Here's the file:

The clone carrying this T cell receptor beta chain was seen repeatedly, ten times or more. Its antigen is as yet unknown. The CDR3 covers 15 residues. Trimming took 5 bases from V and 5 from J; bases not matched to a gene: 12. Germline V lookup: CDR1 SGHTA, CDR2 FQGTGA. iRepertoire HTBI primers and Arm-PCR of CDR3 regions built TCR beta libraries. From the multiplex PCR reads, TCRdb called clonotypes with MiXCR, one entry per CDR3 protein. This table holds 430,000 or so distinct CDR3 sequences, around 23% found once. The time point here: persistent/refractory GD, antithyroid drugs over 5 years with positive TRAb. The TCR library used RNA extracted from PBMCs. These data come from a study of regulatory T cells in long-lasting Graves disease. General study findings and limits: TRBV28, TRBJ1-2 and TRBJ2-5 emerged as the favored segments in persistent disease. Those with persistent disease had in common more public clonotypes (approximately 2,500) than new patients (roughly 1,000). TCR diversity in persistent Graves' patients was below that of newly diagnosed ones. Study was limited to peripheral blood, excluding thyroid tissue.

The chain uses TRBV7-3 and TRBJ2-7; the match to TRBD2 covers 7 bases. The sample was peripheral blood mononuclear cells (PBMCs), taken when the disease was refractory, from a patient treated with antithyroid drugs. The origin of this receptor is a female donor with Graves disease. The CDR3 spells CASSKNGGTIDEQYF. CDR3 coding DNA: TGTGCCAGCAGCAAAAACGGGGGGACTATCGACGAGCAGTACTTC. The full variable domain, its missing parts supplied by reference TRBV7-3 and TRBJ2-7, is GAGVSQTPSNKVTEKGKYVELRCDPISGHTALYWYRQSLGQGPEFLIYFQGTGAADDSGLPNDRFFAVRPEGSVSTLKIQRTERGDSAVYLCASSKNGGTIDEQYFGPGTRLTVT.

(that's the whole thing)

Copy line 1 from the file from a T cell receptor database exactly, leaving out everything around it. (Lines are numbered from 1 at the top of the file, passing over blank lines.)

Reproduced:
The clone carrying this T cell receptor beta chain was seen repeatedly, ten times or more. Its antigen is as yet unknown. The CDR3 covers 15 residues. Trimming took 5 bases from V and 5 from J; bases not matched to a gene: 12. Germline V lookup: CDR1 SGHTA, CDR2 FQGTGA. iRepertoire HTBI primers and Arm-PCR of CDR3 regions built TCR beta libraries. From the multiplex PCR reads, TCRdb called clonotypes with MiXCR, one entry per CDR3 protein. This table holds 430,000 or so distinct CDR3 sequences, around 23% found once. The time point here: persistent/refractory GD, antithyroid drugs over 5 years with positive TRAb. The TCR library used RNA extracted from PBMCs. These data come from a study of regulatory T cells in long-lasting Graves disease. General study findings and limits: TRBV28, TRBJ1-2 and TRBJ2-5 emerged as the favored segments in persistent disease. Those with persistent disease had in common more public clonotypes (approximately 2,500) than new patients (roughly 1,000). TCR diversity in persistent Graves' patients was below that of newly diagnosed ones. Study was limited to peripheral blood, excluding thyroid tissue.